Can you use paint sprayers with latex paint, and if so, what type of paint sprayer do you use? What are your choices? Read on.
There are basically three types of paint sprayers to choose from when painting around the home. They are compressed air sprayers, airless sprayers and HVLP sprayers which stands for High Volume Low Pressure. We will discuss general information on each type of sprayer and cover which type is best for using with latex paint.
The 3 Standard Paint Sprayer Types
1. Compressed Air Sprayers: Compressed air sprayers are usually what a lot of people not in the business think of when they think of professional sprayers. The truth is that these are probably the least used in the house painting trade.
Compressed air sprayers put a lot of overspray in the air making it dangerous for the painter and the environment. They can do a good paint job though and the use has excellent control of the air pressure and viscosity of the paint. If you do not intend to spray for a living and already have an air compressor, this may be your best choice for painting your house.
If you do decide to paint your house with a compressed air sprayer, make sure you use a water filter inside the air hose that will stop water and air compressor oils from getting into your paint. All air compressors build up water in their air tanks. You can help control the amount of water in the tank by emptying the water out between uses. All air tanks have a release valve on the bottom that will drain the majority of water out of the tank along with any remaining air pressure.
2. Airless Sprayers: Airless sprayers are perhaps the ultimate solution for spraying latex paint. These are what most contractors use to spray latex paint in particular. Airless sprayers are ideal for spraying the larger areas where latex paints are typically used such as the outside of a house or the main interior walls.
Airless sprayers do not atomize the paint with air like the compressed air sprayer. They actually compress the paint until it breaks apart into tiny particles and then sprays out the tip of the sprayer. While an airless sprayer is the perfect tool for latex paints on large surface areas, it is not always the best choice for painting with other paints that are generally used for smaller areas and close up work. While latex paint will normally look fine on close up inspection, other paints may require an HVLP sprayer to pass a close up inspection.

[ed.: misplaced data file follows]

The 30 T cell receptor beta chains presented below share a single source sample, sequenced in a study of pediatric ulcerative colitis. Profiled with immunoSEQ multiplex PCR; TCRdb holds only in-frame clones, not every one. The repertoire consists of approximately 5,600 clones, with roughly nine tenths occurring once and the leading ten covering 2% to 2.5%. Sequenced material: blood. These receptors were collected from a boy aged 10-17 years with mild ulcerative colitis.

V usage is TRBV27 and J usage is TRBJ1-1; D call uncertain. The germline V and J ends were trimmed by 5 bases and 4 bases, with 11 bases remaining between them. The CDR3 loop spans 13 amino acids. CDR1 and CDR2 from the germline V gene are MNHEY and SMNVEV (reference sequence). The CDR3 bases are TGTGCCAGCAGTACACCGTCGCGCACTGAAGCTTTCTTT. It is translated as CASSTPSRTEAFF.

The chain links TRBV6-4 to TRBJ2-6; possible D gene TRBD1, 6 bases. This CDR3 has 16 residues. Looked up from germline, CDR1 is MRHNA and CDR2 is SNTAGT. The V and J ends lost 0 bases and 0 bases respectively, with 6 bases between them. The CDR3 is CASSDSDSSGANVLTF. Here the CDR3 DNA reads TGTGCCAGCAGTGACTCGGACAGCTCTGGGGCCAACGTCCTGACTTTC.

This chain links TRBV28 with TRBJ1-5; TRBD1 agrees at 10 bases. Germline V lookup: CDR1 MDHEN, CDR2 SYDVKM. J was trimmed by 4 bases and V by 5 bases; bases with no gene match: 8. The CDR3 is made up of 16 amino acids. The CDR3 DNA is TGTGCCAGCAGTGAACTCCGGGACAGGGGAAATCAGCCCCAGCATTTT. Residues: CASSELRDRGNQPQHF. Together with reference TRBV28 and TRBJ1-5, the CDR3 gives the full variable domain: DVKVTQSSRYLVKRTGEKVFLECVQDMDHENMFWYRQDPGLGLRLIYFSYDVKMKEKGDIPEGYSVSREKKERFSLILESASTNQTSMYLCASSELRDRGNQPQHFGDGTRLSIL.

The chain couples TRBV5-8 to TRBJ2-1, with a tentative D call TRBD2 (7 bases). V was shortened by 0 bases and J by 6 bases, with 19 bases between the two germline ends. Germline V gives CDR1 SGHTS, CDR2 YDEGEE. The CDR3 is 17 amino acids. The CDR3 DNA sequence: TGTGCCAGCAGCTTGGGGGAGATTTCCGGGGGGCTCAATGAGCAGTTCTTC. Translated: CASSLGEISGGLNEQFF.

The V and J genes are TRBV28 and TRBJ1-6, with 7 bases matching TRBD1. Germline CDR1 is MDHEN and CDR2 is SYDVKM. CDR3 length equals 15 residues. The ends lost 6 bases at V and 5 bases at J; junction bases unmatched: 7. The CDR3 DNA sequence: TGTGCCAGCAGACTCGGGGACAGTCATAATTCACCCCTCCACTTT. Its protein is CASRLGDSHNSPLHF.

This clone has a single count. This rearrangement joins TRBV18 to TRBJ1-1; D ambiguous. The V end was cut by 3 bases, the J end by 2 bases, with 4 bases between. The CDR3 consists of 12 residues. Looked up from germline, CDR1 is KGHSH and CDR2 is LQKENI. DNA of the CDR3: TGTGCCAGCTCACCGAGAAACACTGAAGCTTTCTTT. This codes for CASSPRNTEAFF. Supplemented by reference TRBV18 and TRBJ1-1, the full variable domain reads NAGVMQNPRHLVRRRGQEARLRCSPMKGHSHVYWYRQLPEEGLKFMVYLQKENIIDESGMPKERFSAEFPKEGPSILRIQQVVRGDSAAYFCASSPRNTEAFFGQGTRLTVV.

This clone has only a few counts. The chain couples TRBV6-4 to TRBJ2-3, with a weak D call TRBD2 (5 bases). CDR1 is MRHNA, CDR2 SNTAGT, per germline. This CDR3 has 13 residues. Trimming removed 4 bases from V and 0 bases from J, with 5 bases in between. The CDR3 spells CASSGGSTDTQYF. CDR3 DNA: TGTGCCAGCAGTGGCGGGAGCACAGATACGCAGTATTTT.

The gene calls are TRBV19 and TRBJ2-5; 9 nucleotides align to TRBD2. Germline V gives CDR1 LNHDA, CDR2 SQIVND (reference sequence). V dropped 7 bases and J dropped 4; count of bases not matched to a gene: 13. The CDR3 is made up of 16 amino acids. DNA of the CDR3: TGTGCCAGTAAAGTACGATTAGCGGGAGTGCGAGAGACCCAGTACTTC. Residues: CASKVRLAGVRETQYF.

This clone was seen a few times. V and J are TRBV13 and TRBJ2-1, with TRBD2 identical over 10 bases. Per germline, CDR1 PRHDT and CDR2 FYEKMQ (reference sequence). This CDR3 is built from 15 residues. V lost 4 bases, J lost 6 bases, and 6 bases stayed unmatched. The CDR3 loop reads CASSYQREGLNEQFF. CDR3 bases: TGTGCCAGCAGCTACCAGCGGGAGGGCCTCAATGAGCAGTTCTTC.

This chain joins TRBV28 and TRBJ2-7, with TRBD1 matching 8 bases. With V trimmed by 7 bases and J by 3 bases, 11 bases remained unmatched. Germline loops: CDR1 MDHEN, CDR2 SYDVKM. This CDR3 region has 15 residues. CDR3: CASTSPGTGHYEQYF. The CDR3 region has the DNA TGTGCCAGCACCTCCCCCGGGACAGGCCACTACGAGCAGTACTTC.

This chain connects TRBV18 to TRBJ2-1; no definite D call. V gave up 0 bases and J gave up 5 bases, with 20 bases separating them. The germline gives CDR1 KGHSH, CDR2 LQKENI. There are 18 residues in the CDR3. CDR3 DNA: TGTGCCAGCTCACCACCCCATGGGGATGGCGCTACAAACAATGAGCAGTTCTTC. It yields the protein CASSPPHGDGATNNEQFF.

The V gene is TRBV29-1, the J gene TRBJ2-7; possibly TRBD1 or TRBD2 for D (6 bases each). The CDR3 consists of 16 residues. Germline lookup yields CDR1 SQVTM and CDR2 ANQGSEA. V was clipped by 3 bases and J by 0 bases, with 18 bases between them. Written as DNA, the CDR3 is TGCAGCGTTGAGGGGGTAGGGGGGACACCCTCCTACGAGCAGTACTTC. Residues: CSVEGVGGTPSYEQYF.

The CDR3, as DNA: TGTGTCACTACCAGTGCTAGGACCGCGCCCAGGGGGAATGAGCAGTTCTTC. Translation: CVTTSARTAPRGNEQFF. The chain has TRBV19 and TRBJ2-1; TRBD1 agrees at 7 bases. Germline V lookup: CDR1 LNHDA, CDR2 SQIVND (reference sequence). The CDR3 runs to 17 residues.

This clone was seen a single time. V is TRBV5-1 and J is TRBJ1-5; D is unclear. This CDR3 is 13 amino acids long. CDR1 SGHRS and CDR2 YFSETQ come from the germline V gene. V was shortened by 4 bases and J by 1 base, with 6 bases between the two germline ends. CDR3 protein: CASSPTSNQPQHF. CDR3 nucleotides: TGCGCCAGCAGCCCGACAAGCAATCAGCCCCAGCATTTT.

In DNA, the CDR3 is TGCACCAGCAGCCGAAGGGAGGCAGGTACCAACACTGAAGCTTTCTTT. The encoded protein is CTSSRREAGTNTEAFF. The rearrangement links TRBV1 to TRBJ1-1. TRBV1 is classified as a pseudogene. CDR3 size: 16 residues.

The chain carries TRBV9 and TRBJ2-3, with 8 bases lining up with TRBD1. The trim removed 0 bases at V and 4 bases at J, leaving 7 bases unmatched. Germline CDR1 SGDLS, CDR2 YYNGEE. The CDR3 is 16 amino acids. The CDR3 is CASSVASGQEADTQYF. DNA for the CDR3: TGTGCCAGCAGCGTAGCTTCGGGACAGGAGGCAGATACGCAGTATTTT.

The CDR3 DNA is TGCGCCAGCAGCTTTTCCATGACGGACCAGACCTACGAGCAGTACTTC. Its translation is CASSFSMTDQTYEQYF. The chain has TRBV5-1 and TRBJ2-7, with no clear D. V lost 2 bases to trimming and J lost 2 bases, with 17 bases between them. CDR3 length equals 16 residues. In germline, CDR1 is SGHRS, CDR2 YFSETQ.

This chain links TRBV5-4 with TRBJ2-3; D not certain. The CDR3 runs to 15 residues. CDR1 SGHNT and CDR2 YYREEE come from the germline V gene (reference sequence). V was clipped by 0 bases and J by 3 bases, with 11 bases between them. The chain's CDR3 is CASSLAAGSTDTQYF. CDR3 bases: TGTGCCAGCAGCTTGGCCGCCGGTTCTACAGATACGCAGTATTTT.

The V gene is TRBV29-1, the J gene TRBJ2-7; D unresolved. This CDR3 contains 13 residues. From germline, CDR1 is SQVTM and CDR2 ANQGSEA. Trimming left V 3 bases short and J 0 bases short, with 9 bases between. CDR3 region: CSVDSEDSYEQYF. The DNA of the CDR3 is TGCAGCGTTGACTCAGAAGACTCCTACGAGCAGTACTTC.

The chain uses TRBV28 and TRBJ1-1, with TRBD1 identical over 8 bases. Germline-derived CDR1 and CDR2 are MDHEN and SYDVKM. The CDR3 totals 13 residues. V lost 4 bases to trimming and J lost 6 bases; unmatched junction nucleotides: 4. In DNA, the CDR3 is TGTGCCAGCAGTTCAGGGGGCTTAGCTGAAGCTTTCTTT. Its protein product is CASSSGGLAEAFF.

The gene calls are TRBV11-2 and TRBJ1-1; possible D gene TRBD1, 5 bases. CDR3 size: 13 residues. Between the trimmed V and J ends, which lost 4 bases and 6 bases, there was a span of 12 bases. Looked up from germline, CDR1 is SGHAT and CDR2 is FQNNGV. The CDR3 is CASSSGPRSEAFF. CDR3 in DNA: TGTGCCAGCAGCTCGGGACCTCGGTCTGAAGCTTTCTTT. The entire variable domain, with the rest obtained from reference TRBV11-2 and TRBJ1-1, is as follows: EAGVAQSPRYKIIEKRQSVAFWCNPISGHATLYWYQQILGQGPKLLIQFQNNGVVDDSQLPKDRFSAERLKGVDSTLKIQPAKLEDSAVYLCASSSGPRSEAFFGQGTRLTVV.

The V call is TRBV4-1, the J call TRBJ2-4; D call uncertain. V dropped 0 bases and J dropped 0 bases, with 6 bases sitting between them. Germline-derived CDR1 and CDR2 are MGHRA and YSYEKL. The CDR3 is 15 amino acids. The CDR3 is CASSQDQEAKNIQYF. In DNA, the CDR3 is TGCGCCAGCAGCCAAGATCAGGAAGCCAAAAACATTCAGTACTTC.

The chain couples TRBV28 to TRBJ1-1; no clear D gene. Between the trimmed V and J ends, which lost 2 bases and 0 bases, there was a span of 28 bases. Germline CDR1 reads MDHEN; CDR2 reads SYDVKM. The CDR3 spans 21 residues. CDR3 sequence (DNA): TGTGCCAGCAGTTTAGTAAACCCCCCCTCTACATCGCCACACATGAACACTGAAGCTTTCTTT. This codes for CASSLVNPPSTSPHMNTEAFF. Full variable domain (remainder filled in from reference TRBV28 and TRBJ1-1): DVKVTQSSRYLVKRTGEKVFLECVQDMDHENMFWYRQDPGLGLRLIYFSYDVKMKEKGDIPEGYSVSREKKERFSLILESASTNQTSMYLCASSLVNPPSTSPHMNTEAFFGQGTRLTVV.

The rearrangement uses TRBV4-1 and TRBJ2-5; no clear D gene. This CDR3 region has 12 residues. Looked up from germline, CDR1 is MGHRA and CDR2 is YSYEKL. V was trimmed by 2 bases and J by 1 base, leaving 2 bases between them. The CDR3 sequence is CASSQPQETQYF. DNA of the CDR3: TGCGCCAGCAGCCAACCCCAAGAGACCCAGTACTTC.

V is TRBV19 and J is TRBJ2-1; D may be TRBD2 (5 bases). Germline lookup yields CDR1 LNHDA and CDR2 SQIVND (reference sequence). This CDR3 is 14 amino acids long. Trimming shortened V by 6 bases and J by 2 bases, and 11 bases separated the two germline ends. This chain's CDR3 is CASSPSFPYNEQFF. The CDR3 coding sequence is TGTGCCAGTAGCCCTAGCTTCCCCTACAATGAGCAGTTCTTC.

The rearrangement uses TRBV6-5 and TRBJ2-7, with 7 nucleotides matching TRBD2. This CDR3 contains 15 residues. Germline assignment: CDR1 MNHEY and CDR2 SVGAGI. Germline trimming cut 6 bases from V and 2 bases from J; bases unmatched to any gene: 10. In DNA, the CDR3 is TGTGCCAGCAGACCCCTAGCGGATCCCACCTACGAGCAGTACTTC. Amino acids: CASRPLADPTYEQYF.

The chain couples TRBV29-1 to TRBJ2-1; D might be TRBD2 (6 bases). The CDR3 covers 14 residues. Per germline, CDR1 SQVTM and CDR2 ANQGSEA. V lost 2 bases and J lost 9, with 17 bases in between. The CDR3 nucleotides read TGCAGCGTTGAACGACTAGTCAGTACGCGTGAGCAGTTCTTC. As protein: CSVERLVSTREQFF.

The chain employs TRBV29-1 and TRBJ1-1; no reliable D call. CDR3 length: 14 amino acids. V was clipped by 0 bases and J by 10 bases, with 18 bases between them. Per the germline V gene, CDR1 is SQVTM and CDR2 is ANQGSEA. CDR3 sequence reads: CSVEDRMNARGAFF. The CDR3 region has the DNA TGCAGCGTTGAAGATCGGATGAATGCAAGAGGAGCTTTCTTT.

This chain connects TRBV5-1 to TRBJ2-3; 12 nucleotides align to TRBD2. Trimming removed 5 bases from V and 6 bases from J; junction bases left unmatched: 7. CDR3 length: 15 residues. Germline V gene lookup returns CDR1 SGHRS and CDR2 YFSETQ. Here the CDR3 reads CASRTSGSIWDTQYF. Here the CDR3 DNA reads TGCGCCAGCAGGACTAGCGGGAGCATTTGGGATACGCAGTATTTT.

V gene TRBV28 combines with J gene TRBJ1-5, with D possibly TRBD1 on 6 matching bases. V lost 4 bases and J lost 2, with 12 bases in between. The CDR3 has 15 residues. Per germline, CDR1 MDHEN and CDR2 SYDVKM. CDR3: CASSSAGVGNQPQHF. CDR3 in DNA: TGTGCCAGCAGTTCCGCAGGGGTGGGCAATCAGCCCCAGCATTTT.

3. HVLP Sprayers: HVLP or High Volume Low Pressure sprayers are designed more for other types of paints than latex. If you plan on spraying your latex paint with a HVLP sprayer be sure to check the manufacturers’ recommendations because many are not suitable for spraying latex. HVLP sprayers are more for fine finishes in smaller areas such as stains and satin finishes. They do offer constant air atomization that provides a fine high quality finish. In some cases you may be able to thin latex paint some to use in a HVLP sprayer, but be sure to never thin your paint more than 10%. HVLP sprayers are good for smaller jobs also because they are easier to clean up after then airless sprayers.
Getting the Paint Job Done
Okay now that you know your choices for spraying your latex finish, let’s discuss getting the job done. Before you begin spraying, you always want to make sure both the surface that is being sprayed is clean and the surrounding area is clean. Picking up small debris and vacuuming up even smaller debris or a very good sweeping or even wiping down with a wet rag to cut down the dust will prevent dirt from getting onto a freshly painted surface. A good paint job begins with a good cleanup job.
If you have read the above descriptions of the different types of sprayers, you already know that airless sprayers are perhaps the best choice for spraying latex paint in most cases. When using an airless sprayer or a compressed air sprayer, you want to be sure you use the proper tip for your sprayer.
The tip is an often overlooked and very important factor in spraying any kind of paint. Latex paint in particular requires a tip that can spray a 6 to 8 inch fan indoors and about a 10 inch fan outside. You can always experiment to see which works best for you.
Generally, a 312 or a 415 tip is used indoors and about a 517 tip can be used for the outside of the house. If you double the first number of the tip, it will give you the fan size. The second 2 numbers in the tip’s size represent the actual size. For example, a 517 tip has a .017-inch-diameter orifice.
Check with your sprayer’s manufacturer for tip recommendations for the sprayer you are using. Also as part of your prep work, it is a good idea to get some lead paint test sticks from your paint supplier and test the surface for lead content before spraying it.
If the surface does contain lead, then it should be properly dealt with before continuing. Bring it to the homeowners attention and check with your paint supplier for proper handling procedures as this can be a dangerous situation and needs to be handled with kid gloves.
After you are done spraying with an airless sprayer be sure to clean up your gun properly. To properly clean an airless sprayer after using latex paint you want to run warm water through the gun until it comes out clear. Just spray water through the gun like you were painting with it. Then you want to soak the tip and sometimes the bottle.
Use warm water initially, then you can use cold water for the final cleansing. If you are not using a latex paint, be sure to check with the sprayer’s documentation to see what solvent is recommended for cleaning up after the type of paint or stain you are using.